Should I go to ComicCon?

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  • Should I go to ComicCon?

    A book I worked on is up for an award, and people are saying it's going to win. I would love to be there of course, I'm sure it would be a hoot even if the book doesn't win, but it would be kind of expensive, so I'm just wondering: would the networking opportunity in itself be worth the expense?


    And: is just asking this question idiotic?

  • #2
    Re: Should I go to ComicCon?

    Originally posted by Rantanplan View Post
    A book I worked on is up for an award, and people are saying it's going to win. I would love to be there of course, I'm sure it would be a hoot even if the book doesn't win, but it would be kind of expensive, so I'm just wondering: would the networking opportunity in itself be worth the expense?


    And: is just asking this question idiotic?



    What kind of book is It? Is it fantasy? If so, sure. Promote the hell out of it. Don't worry about expensives if you believe in your project.



    Also, which Comic Con is It? San Diego and New York have the big ones.
    "A screenwriter is much like being a fire hydrant with a bunch of dogs lined up around it.- -Frank Miller

    "A real writer doesn't just want to write; a real writer has to write." -Alan Moore

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    • #3
      Re: Should I go to ComicCon?

      Originally posted by Madbandit View Post
      What kind of book is It? Is it fantasy? If so, sure. Promote the hell out of it. Don't worry about expensives if you believe in your project.



      Also, which Comic Con is It? San Diego and New York have the big ones.

      It's for a graphic novel I translated and it's the San Diego convention. Let's face it, translators don't get a whole lot of attention in this biz and if the book wins, I'd probably get shoved off the stage by the author anyway. It is by no means vital that I be there. However, it would definitely be an opportunity to meet some editors face to face. Then again, just being nominated, let alone winning, would probably open doors even if I don't meet them face to face. So I don't know.

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      • #4
        Re: Should I go to ComicCon?

        Without knowing much at all about graphic novels or Comic-Con, on the face of it, I’d say go if you’re able to swing it. It seems that you have nothing to lose and everything to gain (meeting editors).

        In old age, should you achieve it, Regret is a most unsavory flavor to digest. Hie thee unto yon Comic-Con.
        Last edited by Clint Hill; 04-30-2019, 06:11 PM.
        "If you're going to have a story, have a big story, or none at all." — Joseph Campbell

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        • #5
          Re: Should I go to ComicCon?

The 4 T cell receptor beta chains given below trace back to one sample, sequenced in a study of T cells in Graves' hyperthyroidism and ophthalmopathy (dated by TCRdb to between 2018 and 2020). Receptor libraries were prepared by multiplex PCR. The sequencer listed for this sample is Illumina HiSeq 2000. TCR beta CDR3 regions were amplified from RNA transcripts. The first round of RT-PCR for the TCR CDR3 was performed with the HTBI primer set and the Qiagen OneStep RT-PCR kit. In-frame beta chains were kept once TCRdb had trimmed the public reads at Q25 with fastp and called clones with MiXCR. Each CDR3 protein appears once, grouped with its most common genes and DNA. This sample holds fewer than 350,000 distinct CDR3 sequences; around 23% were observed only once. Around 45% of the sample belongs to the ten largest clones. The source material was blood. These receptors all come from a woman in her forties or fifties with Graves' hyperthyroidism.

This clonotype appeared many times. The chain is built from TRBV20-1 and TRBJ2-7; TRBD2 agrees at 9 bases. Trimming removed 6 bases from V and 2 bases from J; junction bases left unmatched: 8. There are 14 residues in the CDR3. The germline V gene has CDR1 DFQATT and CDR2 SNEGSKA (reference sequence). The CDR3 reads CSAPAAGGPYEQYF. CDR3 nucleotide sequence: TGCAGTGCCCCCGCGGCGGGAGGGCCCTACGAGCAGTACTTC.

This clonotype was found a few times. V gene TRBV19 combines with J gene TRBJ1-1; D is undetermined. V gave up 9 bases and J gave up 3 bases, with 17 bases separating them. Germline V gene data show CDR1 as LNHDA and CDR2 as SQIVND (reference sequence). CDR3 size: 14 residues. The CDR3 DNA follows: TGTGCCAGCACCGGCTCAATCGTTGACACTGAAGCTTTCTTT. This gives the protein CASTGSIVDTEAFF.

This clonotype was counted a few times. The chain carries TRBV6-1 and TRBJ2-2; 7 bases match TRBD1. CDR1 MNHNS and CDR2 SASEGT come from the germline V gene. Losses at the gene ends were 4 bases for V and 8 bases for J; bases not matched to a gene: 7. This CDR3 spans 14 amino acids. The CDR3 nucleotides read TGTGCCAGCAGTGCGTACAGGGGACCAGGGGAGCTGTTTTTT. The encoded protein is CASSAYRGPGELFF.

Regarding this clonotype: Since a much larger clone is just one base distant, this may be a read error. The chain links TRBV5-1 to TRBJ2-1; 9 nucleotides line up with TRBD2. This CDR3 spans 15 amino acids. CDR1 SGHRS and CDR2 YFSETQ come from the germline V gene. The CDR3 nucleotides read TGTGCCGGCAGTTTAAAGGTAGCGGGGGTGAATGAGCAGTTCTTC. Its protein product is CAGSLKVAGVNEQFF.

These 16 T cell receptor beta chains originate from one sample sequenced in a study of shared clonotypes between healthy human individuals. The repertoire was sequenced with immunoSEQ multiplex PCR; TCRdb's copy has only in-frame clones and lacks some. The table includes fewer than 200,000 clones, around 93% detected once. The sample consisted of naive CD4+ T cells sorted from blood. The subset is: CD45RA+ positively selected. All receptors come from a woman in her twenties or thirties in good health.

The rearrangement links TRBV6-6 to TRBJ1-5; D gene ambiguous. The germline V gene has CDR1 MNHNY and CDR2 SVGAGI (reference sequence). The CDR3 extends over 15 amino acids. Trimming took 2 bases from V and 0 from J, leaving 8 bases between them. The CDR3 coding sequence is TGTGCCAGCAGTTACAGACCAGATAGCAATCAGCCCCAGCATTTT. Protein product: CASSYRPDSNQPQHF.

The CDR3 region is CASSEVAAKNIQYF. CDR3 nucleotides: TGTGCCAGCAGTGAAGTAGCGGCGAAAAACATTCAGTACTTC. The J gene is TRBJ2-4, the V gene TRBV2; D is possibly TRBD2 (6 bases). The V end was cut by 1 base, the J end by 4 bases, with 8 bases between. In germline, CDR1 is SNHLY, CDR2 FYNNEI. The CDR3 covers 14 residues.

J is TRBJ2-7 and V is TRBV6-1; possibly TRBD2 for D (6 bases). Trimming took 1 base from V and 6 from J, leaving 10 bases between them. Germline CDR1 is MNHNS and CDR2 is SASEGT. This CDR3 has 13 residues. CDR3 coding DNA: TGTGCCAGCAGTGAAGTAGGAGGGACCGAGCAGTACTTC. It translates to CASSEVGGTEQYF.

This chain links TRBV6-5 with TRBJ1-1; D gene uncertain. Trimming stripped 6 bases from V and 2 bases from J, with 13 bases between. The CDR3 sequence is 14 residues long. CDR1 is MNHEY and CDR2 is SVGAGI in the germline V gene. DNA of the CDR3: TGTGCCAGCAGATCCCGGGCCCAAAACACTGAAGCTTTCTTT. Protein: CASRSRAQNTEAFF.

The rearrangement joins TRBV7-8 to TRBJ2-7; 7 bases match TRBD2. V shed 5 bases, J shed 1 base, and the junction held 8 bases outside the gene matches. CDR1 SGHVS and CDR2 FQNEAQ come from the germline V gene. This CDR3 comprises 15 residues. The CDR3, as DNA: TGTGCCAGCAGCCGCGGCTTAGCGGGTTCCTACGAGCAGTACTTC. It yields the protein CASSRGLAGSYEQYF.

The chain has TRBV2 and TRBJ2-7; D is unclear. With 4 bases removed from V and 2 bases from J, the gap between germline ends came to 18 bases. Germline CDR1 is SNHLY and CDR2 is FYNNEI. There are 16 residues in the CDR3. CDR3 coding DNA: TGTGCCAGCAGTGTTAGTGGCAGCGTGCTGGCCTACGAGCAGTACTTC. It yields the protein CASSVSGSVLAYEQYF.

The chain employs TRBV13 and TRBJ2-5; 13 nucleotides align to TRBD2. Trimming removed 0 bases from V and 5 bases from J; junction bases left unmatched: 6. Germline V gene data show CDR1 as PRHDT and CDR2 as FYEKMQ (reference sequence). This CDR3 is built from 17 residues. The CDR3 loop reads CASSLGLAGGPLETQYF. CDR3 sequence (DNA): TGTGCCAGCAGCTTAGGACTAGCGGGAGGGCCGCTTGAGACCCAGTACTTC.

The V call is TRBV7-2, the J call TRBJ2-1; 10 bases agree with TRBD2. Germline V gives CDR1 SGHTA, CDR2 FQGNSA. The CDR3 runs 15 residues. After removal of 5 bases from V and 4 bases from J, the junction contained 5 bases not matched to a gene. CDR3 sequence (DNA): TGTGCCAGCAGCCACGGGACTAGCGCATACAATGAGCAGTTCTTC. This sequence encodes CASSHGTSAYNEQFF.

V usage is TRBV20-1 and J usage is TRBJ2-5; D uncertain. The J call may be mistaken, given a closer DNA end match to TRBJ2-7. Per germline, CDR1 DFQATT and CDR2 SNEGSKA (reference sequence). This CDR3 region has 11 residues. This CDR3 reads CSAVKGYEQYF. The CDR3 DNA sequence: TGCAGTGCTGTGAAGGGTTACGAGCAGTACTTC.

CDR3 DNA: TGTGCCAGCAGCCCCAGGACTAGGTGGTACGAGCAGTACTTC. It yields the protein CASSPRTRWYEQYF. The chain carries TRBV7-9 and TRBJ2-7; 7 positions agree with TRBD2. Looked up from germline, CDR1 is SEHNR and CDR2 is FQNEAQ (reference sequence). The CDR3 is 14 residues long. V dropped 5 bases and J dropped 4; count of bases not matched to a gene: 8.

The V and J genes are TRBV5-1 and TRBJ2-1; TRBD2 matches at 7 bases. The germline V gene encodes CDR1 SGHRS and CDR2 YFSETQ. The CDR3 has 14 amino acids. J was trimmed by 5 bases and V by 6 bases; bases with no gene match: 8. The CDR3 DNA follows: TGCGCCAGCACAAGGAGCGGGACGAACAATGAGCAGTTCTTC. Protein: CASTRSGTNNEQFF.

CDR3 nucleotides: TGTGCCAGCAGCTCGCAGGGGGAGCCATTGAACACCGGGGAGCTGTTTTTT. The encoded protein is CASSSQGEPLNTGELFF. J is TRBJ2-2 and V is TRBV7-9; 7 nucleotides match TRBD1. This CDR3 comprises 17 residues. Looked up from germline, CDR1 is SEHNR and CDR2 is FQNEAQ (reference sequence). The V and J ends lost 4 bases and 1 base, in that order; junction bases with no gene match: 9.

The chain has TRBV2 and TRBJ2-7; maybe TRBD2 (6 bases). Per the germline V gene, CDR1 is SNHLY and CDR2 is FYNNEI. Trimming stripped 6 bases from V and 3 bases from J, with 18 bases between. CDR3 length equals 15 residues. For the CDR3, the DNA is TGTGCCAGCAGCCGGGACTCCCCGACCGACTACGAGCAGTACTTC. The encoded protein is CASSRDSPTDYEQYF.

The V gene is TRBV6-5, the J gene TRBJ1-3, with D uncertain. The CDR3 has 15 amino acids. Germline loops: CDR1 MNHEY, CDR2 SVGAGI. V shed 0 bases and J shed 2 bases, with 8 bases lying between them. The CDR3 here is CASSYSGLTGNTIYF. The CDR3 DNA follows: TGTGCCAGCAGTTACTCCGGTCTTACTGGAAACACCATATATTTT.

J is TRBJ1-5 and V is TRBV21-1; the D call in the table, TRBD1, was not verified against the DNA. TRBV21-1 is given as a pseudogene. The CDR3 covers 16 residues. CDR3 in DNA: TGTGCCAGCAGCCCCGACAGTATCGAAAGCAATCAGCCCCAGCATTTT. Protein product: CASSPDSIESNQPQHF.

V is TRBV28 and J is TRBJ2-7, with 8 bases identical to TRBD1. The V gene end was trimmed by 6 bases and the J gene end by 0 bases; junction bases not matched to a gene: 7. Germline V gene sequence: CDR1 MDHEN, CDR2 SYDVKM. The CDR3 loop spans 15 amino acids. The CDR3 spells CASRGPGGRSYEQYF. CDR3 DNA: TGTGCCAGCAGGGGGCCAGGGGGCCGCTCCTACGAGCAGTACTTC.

Originally posted by TigerFang View Post
          Without knowing much at all about graphic novels or Comic-Con, on the face of it, I'd say go if you're able to swing it. It seems that you have nothing to lose and everything to gain (meeting editors).

          In old age, should you achieve it, Regret is a most unsavory flavor to digest. Hie thee unto yon Comic-Con.

          In old age, I might regret not using that money for a month or two on some digital nomad work-vaycay... So there's that.

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          • #6
            Re: Should I go to ComicCon?

            I think you should go.
            I get the idea it's a crazy, crowded mob.
            But if you have a reason to be there and a specific connection, it's YOUR crazy crowded mob and you should be there at least that one time.

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            • #7
              Re: Should I go to ComicCon?

              Comic-con was amazing to attend at least once, just to watch the sheer fan geekery that exists and surround myself with like-minded individuals. I haven't gone in over 10 years, so these observations may not be entirely valid at this point.

              As a networking event, its popularity had resulted in a huge decline of the "good old days" networking opportunities that I went to take advantage of. I think it suffered from success; the celebs that writers wanted to meet (showrunners, producers, senior writers) got swamped by writers and fans wanting to meet them, and in self-preservation they tended to not stick around after talks to network. I found it an enjoyable con, but not a good networking opportunity.

              In general, I think that if you're on the introvert scale, you may find it difficult to navigate it for networking. If you're a socially-adept extrovert, you can probably find your way to the after-parties and bars where you'll get a chance to connect with the people you want to connect with.

              You do have an advantage, though -- you're more on the "inside" than 90% of the attendees. What happens on stage doesn't matter as much as what you can do behind the stage. If your editor is hanging with another editor and can make introductions, then you're networking.

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              • #8
                Re: Should I go to ComicCon?

                Still thinking about it... probably not, though. But thanks for weighing in, people!

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